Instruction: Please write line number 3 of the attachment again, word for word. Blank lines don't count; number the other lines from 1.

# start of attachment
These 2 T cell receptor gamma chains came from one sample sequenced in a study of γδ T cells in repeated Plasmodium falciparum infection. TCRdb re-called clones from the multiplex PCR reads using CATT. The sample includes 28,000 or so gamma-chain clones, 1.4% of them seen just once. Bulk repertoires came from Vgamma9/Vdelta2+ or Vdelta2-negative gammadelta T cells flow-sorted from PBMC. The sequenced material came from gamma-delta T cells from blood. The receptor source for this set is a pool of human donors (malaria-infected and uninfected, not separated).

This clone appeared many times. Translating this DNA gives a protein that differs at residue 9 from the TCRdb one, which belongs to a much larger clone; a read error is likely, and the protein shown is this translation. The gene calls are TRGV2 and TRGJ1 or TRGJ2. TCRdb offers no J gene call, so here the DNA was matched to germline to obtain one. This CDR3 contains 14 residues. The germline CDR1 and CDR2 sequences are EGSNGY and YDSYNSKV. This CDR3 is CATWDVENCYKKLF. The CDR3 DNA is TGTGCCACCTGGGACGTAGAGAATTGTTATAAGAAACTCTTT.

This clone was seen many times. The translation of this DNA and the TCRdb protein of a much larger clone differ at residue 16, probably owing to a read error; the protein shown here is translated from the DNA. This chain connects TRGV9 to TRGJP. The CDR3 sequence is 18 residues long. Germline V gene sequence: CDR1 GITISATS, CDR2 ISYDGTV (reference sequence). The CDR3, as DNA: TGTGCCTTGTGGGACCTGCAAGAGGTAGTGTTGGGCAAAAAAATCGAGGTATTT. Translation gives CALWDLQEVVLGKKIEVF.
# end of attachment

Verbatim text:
This clone was seen many times. The translation of this DNA and the TCRdb protein of a much larger clone differ at residue 16, probably owing to a read error; the protein shown here is translated from the DNA. This chain connects TRGV9 to TRGJP. The CDR3 sequence is 18 residues long. Germline V gene sequence: CDR1 GITISATS, CDR2 ISYDGTV (reference sequence). The CDR3, as DNA: TGTGCCTTGTGGGACCTGCAAGAGGTAGTGTTGGGCAAAAAAATCGAGGTATTT. Translation gives CALWDLQEVVLGKKIEVF.